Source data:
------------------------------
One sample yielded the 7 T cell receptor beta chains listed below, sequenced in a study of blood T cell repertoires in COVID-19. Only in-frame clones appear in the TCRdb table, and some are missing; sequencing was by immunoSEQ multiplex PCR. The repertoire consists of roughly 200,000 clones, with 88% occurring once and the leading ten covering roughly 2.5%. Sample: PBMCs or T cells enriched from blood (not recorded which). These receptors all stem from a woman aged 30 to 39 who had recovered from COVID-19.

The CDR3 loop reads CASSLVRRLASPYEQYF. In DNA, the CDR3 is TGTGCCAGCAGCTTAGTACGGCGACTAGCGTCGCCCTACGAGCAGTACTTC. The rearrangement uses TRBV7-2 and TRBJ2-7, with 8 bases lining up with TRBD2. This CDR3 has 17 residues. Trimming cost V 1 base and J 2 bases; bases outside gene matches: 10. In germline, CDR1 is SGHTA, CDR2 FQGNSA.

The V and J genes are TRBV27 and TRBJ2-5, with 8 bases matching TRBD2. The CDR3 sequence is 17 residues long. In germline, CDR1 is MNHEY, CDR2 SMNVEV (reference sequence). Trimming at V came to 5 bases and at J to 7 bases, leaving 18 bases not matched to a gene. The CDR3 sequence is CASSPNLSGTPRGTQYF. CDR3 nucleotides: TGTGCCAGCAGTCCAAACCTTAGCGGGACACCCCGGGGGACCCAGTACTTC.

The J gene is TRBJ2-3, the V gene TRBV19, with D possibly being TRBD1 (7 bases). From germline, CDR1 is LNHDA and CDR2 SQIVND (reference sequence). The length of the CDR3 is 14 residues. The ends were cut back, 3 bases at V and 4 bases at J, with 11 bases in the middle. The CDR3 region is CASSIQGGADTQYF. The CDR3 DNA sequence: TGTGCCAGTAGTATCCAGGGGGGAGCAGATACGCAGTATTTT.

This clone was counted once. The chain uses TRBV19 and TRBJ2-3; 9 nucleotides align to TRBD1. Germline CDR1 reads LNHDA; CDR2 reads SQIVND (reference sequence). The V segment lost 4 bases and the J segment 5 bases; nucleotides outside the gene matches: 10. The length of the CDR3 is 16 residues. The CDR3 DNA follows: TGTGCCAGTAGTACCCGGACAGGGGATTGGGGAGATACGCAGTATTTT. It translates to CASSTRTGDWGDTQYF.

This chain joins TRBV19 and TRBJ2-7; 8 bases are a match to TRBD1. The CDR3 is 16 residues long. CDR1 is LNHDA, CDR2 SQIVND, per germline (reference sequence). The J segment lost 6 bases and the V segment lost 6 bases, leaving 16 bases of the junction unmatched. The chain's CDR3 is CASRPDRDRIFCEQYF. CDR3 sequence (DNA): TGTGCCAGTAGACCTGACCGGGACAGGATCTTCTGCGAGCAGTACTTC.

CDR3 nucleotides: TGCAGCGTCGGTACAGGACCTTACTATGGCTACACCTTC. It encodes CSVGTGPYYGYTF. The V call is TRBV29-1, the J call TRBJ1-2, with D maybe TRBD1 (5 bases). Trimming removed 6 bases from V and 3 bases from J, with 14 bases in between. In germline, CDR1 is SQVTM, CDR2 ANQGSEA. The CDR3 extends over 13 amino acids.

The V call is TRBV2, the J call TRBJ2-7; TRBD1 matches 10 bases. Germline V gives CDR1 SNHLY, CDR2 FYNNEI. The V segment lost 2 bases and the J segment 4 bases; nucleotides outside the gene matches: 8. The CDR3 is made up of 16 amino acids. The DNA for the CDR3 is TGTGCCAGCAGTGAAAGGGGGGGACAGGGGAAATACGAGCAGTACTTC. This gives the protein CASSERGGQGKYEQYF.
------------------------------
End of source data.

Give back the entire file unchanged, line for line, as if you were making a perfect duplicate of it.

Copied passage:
One sample yielded the 7 T cell receptor beta chains listed below, sequenced in a study of blood T cell repertoires in COVID-19. Only in-frame clones appear in the TCRdb table, and some are missing; sequencing was by immunoSEQ multiplex PCR. The repertoire consists of roughly 200,000 clones, with 88% occurring once and the leading ten covering roughly 2.5%. Sample: PBMCs or T cells enriched from blood (not recorded which). These receptors all stem from a woman aged 30 to 39 who had recovered from COVID-19.

The CDR3 loop reads CASSLVRRLASPYEQYF. In DNA, the CDR3 is TGTGCCAGCAGCTTAGTACGGCGACTAGCGTCGCCCTACGAGCAGTACTTC. The rearrangement uses TRBV7-2 and TRBJ2-7, with 8 bases lining up with TRBD2. This CDR3 has 17 residues. Trimming cost V 1 base and J 2 bases; bases outside gene matches: 10. In germline, CDR1 is SGHTA, CDR2 FQGNSA.

The V and J genes are TRBV27 and TRBJ2-5, with 8 bases matching TRBD2. The CDR3 sequence is 17 residues long. In germline, CDR1 is MNHEY, CDR2 SMNVEV (reference sequence). Trimming at V came to 5 bases and at J to 7 bases, leaving 18 bases not matched to a gene. The CDR3 sequence is CASSPNLSGTPRGTQYF. CDR3 nucleotides: TGTGCCAGCAGTCCAAACCTTAGCGGGACACCCCGGGGGACCCAGTACTTC.

The J gene is TRBJ2-3, the V gene TRBV19, with D possibly being TRBD1 (7 bases). From germline, CDR1 is LNHDA and CDR2 SQIVND (reference sequence). The length of the CDR3 is 14 residues. The ends were cut back, 3 bases at V and 4 bases at J, with 11 bases in the middle. The CDR3 region is CASSIQGGADTQYF. The CDR3 DNA sequence: TGTGCCAGTAGTATCCAGGGGGGAGCAGATACGCAGTATTTT.

This clone was counted once. The chain uses TRBV19 and TRBJ2-3; 9 nucleotides align to TRBD1. Germline CDR1 reads LNHDA; CDR2 reads SQIVND (reference sequence). The V segment lost 4 bases and the J segment 5 bases; nucleotides outside the gene matches: 10. The length of the CDR3 is 16 residues. The CDR3 DNA follows: TGTGCCAGTAGTACCCGGACAGGGGATTGGGGAGATACGCAGTATTTT. It translates to CASSTRTGDWGDTQYF.

This chain joins TRBV19 and TRBJ2-7; 8 bases are a match to TRBD1. The CDR3 is 16 residues long. CDR1 is LNHDA, CDR2 SQIVND, per germline (reference sequence). The J segment lost 6 bases and the V segment lost 6 bases, leaving 16 bases of the junction unmatched. The chain's CDR3 is CASRPDRDRIFCEQYF. CDR3 sequence (DNA): TGTGCCAGTAGACCTGACCGGGACAGGATCTTCTGCGAGCAGTACTTC.

CDR3 nucleotides: TGCAGCGTCGGTACAGGACCTTACTATGGCTACACCTTC. It encodes CSVGTGPYYGYTF. The V call is TRBV29-1, the J call TRBJ1-2, with D maybe TRBD1 (5 bases). Trimming removed 6 bases from V and 3 bases from J, with 14 bases in between. In germline, CDR1 is SQVTM, CDR2 ANQGSEA. The CDR3 extends over 13 amino acids.

The V call is TRBV2, the J call TRBJ2-7; TRBD1 matches 10 bases. Germline V gives CDR1 SNHLY, CDR2 FYNNEI. The V segment lost 2 bases and the J segment 4 bases; nucleotides outside the gene matches: 8. The CDR3 is made up of 16 amino acids. The DNA for the CDR3 is TGTGCCAGCAGTGAAAGGGGGGGACAGGGGAAATACGAGCAGTACTTC. This gives the protein CASSERGGQGKYEQYF.